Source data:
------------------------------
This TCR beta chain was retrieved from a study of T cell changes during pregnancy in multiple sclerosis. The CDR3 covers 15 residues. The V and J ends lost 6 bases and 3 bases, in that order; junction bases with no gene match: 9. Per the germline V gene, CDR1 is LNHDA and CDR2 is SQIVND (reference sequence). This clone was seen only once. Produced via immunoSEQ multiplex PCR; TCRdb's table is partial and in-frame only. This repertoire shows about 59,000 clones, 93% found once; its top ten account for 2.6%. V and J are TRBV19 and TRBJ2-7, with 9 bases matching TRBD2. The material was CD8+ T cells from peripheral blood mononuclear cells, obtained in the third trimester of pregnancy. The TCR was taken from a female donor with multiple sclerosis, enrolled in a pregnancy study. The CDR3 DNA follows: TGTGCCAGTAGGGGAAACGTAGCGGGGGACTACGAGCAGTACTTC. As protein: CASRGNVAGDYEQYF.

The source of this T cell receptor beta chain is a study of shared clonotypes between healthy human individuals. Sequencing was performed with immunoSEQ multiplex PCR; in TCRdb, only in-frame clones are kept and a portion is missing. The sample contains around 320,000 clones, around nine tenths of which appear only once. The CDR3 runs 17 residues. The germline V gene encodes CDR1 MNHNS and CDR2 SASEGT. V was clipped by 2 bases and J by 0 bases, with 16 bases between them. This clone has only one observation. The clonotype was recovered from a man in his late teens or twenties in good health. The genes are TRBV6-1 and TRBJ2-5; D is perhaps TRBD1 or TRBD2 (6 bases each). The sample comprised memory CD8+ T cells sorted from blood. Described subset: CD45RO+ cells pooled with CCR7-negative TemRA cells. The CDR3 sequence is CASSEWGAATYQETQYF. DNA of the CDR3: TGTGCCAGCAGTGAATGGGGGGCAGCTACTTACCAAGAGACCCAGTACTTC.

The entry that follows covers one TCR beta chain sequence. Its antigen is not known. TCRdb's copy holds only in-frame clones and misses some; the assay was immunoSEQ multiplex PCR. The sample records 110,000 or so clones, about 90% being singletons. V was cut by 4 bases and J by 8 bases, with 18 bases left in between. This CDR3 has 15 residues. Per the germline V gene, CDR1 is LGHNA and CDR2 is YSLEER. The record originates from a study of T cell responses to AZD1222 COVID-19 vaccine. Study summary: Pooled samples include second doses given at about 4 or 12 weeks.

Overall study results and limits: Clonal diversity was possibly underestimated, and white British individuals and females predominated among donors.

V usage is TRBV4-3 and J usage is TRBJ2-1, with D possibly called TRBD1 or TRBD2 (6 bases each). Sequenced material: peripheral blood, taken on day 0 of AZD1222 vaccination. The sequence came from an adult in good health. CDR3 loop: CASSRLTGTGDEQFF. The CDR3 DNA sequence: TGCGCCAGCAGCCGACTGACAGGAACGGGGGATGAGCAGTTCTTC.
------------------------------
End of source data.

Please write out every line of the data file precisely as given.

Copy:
This TCR beta chain was retrieved from a study of T cell changes during pregnancy in multiple sclerosis. The CDR3 covers 15 residues. The V and J ends lost 6 bases and 3 bases, in that order; junction bases with no gene match: 9. Per the germline V gene, CDR1 is LNHDA and CDR2 is SQIVND (reference sequence). This clone was seen only once. Produced via immunoSEQ multiplex PCR; TCRdb's table is partial and in-frame only. This repertoire shows about 59,000 clones, 93% found once; its top ten account for 2.6%. V and J are TRBV19 and TRBJ2-7, with 9 bases matching TRBD2. The material was CD8+ T cells from peripheral blood mononuclear cells, obtained in the third trimester of pregnancy. The TCR was taken from a female donor with multiple sclerosis, enrolled in a pregnancy study. The CDR3 DNA follows: TGTGCCAGTAGGGGAAACGTAGCGGGGGACTACGAGCAGTACTTC. As protein: CASRGNVAGDYEQYF.

The source of this T cell receptor beta chain is a study of shared clonotypes between healthy human individuals. Sequencing was performed with immunoSEQ multiplex PCR; in TCRdb, only in-frame clones are kept and a portion is missing. The sample contains around 320,000 clones, around nine tenths of which appear only once. The CDR3 runs 17 residues. The germline V gene encodes CDR1 MNHNS and CDR2 SASEGT. V was clipped by 2 bases and J by 0 bases, with 16 bases between them. This clone has only one observation. The clonotype was recovered from a man in his late teens or twenties in good health. The genes are TRBV6-1 and TRBJ2-5; D is perhaps TRBD1 or TRBD2 (6 bases each). The sample comprised memory CD8+ T cells sorted from blood. Described subset: CD45RO+ cells pooled with CCR7-negative TemRA cells. The CDR3 sequence is CASSEWGAATYQETQYF. DNA of the CDR3: TGTGCCAGCAGTGAATGGGGGGCAGCTACTTACCAAGAGACCCAGTACTTC.

The entry that follows covers one TCR beta chain sequence. Its antigen is not known. TCRdb's copy holds only in-frame clones and misses some; the assay was immunoSEQ multiplex PCR. The sample records 110,000 or so clones, about 90% being singletons. V was cut by 4 bases and J by 8 bases, with 18 bases left in between. This CDR3 has 15 residues. Per the germline V gene, CDR1 is LGHNA and CDR2 is YSLEER. The record originates from a study of T cell responses to AZD1222 COVID-19 vaccine. Study summary: Pooled samples include second doses given at about 4 or 12 weeks.

Overall study results and limits: Clonal diversity was possibly underestimated, and white British individuals and females predominated among donors.

V usage is TRBV4-3 and J usage is TRBJ2-1, with D possibly called TRBD1 or TRBD2 (6 bases each). Sequenced material: peripheral blood, taken on day 0 of AZD1222 vaccination. The sequence came from an adult in good health. CDR3 loop: CASSRLTGTGDEQFF. The CDR3 DNA sequence: TGCGCCAGCAGCCGACTGACAGGAACGGGGGATGAGCAGTTCTTC.